Silicone pumping, by which buttocks, legs, and sometimes breasts and faces are transformed, is a staple of many transvestites’ lives,
AIDS experts believe that a significant hidden route of transmission of AIDS in Brazil is through transgender prostitution: the transvestite passes HIV to the client and the client in turn passes the virus to his wife or partner. In Brazil most new HIV infections occur in young gay and heterosexual couples.
Transgender prostitutes working the streets are routinely subject to violence from the police, clients, passers-by, and sometimes, from pimps. Such violence includes beatings, intimidation, torture, and shootings.
In some cases the violence is random and indiscriminate. Some groups of men consider it fun to beat up transvestites or conduct drive-by shootings. Similarly, some individual clients indulge in sadistic behaviour.
In Brazil, there are two kinds of pimps: male pimps, known as cafetões; and transvestite pimps, known as cafetinas. Cafetões are generally low-level drug dealers. Cafetinas run boarding houses for transvestites.
Especially in the major cities, all prostitutes who work the streets are required to pay a pimping fee. This is generally a fixed weekly fee that buys the right to work a particular area where the pimp in question has rights. In return for the fee, the pimp confers protection from harassment from other pimps and, in principle, from the police. Female sex workers pay the fee to cafetões. Transvestites pay the fee either to a cafetão or to a cafetina who has street rights.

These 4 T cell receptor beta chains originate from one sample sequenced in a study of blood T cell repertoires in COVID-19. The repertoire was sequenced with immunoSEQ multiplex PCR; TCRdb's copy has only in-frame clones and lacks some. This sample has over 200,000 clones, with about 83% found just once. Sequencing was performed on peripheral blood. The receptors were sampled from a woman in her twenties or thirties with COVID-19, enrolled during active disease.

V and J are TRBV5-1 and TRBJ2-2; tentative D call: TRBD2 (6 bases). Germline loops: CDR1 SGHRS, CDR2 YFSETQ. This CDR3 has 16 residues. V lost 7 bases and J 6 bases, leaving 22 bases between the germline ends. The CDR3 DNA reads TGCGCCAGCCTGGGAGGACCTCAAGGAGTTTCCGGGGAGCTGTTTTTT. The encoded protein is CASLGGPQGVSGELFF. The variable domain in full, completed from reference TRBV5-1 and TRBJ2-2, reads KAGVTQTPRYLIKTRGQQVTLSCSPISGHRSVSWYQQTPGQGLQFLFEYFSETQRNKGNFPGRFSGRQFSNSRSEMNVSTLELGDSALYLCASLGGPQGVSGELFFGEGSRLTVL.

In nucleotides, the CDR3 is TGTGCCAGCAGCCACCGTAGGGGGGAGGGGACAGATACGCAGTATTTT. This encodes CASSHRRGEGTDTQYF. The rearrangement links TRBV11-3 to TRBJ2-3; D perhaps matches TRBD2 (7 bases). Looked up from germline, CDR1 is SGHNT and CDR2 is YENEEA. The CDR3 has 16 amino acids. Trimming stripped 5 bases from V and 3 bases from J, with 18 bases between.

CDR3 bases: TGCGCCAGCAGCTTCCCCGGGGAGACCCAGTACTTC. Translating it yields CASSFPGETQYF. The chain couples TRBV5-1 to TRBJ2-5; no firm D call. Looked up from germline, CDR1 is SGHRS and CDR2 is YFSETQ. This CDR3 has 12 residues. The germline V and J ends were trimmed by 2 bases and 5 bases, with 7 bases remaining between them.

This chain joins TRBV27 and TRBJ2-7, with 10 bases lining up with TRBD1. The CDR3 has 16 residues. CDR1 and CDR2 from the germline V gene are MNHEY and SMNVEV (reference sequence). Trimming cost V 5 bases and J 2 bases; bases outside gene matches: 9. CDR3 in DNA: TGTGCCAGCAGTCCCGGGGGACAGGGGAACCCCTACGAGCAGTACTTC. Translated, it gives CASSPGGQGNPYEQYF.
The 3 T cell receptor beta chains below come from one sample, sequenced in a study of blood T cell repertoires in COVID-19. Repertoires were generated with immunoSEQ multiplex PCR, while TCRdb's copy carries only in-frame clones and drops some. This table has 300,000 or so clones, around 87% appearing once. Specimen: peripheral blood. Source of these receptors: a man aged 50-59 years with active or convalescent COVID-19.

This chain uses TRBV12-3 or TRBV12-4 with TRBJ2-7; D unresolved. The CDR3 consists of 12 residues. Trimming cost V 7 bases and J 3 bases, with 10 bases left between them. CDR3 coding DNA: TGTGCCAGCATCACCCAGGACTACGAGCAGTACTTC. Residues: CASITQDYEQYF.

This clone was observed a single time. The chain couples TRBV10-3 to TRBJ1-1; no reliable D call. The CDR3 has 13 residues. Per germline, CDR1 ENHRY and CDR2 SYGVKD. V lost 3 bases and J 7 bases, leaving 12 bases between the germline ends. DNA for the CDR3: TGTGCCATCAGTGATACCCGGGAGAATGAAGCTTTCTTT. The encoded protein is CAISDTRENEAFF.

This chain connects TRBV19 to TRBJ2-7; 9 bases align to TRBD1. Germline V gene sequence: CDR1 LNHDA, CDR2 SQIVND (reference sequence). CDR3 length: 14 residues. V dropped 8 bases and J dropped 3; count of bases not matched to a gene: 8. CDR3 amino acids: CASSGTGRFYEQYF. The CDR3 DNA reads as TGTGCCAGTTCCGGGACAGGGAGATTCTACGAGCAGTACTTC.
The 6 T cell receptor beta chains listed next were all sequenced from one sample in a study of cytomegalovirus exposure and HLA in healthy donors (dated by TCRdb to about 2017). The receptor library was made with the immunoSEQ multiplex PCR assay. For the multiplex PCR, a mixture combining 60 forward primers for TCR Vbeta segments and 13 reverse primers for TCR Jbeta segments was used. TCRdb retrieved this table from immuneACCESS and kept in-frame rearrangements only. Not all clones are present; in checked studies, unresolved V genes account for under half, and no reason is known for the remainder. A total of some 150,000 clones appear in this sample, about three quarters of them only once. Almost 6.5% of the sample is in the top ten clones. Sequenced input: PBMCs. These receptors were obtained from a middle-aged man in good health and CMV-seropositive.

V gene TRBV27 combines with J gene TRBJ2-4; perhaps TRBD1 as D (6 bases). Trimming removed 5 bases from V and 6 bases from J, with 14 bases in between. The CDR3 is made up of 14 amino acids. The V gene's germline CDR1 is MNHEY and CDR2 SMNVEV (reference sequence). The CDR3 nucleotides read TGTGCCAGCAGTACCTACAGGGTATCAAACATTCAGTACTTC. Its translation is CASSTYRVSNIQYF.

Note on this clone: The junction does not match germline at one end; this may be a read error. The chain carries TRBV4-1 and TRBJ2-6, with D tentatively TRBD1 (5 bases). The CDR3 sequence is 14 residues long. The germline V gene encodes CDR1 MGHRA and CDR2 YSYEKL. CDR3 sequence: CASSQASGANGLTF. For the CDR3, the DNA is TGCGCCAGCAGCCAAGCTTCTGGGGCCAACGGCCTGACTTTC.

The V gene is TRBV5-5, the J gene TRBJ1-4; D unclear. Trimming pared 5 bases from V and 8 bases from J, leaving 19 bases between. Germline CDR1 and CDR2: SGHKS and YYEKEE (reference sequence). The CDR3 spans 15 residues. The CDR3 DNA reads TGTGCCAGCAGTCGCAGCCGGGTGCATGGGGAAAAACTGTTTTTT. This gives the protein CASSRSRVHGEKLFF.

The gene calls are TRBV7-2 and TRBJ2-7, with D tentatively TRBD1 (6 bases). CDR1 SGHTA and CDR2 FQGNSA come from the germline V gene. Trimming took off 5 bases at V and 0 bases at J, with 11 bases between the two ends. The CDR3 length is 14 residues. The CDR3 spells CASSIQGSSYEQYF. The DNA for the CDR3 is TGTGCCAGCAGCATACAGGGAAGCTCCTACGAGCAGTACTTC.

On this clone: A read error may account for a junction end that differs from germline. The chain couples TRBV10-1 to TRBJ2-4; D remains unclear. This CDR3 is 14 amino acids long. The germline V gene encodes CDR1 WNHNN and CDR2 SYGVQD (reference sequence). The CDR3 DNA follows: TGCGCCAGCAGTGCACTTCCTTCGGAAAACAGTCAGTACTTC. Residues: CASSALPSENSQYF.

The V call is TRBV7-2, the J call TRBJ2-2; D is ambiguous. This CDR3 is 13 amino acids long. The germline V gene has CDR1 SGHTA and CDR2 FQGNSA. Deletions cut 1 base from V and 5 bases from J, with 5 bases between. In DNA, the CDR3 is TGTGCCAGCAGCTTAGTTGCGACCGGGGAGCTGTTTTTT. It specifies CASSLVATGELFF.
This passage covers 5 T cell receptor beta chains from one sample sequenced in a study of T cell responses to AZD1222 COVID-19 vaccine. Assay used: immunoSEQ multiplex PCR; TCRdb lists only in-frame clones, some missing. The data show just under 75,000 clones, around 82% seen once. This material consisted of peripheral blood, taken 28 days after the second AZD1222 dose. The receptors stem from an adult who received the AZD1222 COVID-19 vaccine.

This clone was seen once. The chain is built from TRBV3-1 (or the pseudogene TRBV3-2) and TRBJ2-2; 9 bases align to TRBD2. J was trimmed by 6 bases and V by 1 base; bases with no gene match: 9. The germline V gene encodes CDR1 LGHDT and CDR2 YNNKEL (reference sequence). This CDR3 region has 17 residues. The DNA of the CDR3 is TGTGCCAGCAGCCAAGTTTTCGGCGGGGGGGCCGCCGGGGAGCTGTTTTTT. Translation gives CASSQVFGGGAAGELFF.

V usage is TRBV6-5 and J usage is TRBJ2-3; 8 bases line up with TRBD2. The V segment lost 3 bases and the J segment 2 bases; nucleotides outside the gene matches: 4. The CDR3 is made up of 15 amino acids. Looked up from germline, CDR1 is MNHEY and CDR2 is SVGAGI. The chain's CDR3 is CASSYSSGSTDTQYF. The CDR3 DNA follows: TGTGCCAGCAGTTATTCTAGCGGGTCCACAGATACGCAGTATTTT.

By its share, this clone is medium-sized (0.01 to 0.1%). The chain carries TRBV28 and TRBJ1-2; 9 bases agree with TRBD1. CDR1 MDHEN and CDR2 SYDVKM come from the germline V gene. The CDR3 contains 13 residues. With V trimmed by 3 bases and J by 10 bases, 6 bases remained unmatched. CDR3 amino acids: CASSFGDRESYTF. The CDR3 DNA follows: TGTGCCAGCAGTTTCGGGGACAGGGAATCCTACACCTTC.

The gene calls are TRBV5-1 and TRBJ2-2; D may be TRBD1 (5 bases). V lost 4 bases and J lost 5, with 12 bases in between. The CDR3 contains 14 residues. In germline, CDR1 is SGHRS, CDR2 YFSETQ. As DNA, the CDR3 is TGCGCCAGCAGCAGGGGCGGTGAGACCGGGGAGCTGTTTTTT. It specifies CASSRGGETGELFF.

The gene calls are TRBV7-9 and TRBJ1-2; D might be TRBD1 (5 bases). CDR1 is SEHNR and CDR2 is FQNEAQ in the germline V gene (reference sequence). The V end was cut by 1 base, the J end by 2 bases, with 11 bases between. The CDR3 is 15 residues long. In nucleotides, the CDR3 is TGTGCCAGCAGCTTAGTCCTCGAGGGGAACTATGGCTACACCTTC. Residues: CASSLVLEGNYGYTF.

Many transvestites live in houses run by cafetinas. The cafetina charges a daily fee for board and lodging.
Whereas the relationship between the sex worker and the cafetão is essentially based on fear and intimidation, the relationship between the sex worker and the cafetina is often quite different. In many cases the cafetina provides a significant level of guidance and emotional support, especially when the transvestite has moved from a distant region to the major cities of São Paulo or Rio de Janeiro.
Especially those who engage in sex work. Some transvestites become specialists, known as bombardeiras (pumpers), in pumping industrial silicone into the bodies of other transgender people.
There are a number of adverse effects of silicone pumping, including silicone dropping down into the ankles and feet, the immune system’s rejection of silicone, and the risk of silicone entering the bloodstream or vital organs.
Breast implants and facial surgery are generally performed by licensed (and also possibly unlicensed) plastic surgeons who specialize exclusively in attending transgender people.
The deep structural social problems faced by the poor in Brazil, combined with the isolation and discrimination encountered by transgender people, conspire against their attainment of the most basic human and legal rights.
There are a number of NGOs and federal, state, and municipal government agencies that offer various forms of advice and assistance to transgender people, mostly as part of STD/AIDS prevention and assistance programs
The combined effects of discrimination, humiliation, lack of education, and isolation from mainstream society place enormous emotional strain on Brazil’s transgender people, especially those who earn their living as sex workers.
The pressures to succumb to drug abuse and criminality are enormous, but transgender people are also especially vulnerable to contracting AIDS and to falling into cynicism and despair. Avoiding these pitfalls demands remarkable courage and strength of character.